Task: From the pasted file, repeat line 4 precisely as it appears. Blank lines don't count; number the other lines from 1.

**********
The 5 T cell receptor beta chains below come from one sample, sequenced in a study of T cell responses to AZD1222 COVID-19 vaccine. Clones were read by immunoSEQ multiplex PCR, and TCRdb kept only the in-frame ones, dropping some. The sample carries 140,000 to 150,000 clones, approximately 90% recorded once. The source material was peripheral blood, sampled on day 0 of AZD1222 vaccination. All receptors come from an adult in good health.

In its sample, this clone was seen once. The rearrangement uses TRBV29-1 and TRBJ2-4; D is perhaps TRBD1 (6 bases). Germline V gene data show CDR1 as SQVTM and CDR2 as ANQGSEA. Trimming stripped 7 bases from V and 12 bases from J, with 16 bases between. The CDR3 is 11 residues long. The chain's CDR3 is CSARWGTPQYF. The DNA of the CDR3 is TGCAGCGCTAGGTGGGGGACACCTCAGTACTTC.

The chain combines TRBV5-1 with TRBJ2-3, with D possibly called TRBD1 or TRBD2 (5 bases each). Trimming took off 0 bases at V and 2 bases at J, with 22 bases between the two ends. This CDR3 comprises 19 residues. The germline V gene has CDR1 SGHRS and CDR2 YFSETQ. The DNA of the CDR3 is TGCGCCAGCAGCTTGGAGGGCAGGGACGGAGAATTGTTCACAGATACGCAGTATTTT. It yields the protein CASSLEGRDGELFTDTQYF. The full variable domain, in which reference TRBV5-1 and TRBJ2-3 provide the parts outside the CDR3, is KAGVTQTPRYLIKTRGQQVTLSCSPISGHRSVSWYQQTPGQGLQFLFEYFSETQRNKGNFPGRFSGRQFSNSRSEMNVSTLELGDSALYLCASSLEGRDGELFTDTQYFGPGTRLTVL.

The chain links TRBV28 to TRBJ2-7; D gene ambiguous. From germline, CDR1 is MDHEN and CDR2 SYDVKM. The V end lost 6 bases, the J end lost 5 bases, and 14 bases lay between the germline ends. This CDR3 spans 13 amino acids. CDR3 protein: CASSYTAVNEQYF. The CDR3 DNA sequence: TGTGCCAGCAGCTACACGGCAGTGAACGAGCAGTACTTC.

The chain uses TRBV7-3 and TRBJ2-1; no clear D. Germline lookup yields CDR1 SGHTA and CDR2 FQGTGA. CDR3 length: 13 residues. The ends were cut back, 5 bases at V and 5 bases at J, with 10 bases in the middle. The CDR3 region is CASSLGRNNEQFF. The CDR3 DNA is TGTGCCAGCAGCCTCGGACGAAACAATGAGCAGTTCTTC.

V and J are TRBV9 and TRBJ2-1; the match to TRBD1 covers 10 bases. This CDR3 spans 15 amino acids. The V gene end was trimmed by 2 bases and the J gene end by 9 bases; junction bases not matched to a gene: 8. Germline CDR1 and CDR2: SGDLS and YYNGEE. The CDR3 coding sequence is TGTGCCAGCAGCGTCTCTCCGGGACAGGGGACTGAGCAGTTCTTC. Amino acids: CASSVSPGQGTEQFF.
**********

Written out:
The chain links TRBV28 to TRBJ2-7; D gene ambiguous. From germline, CDR1 is MDHEN and CDR2 SYDVKM. The V end lost 6 bases, the J end lost 5 bases, and 14 bases lay between the germline ends. This CDR3 spans 13 amino acids. CDR3 protein: CASSYTAVNEQYF. The CDR3 DNA sequence: TGTGCCAGCAGCTACACGGCAGTGAACGAGCAGTACTTC.